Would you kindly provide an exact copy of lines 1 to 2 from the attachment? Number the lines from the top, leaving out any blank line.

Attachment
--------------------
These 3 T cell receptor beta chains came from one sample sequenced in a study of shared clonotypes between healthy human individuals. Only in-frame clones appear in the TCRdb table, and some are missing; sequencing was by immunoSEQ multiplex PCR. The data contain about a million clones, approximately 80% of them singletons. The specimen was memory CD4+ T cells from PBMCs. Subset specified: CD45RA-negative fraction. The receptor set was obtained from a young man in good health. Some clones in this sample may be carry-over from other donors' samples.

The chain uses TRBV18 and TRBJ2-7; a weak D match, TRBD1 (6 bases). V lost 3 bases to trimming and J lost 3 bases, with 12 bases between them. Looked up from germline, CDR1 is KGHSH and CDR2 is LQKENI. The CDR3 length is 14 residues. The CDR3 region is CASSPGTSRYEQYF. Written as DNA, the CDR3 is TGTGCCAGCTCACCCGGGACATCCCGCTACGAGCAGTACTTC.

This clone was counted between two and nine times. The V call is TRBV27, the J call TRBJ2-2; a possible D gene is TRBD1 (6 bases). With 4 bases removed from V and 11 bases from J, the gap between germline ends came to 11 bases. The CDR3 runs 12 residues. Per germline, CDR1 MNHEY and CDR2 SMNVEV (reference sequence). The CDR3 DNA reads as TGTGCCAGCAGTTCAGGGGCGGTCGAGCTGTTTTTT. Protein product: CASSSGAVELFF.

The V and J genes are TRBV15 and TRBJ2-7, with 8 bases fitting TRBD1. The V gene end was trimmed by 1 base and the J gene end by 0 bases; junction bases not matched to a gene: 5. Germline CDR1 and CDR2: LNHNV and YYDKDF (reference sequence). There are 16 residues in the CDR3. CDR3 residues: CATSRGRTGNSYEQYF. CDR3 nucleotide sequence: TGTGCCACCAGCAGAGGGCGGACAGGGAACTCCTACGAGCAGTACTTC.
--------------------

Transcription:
These 3 T cell receptor beta chains came from one sample sequenced in a study of shared clonotypes between healthy human individuals. Only in-frame clones appear in the TCRdb table, and some are missing; sequencing was by immunoSEQ multiplex PCR. The data contain about a million clones, approximately 80% of them singletons. The specimen was memory CD4+ T cells from PBMCs. Subset specified: CD45RA-negative fraction. The receptor set was obtained from a young man in good health. Some clones in this sample may be carry-over from other donors' samples.

The chain uses TRBV18 and TRBJ2-7; a weak D match, TRBD1 (6 bases). V lost 3 bases to trimming and J lost 3 bases, with 12 bases between them. Looked up from germline, CDR1 is KGHSH and CDR2 is LQKENI. The CDR3 length is 14 residues. The CDR3 region is CASSPGTSRYEQYF. Written as DNA, the CDR3 is TGTGCCAGCTCACCCGGGACATCCCGCTACGAGCAGTACTTC.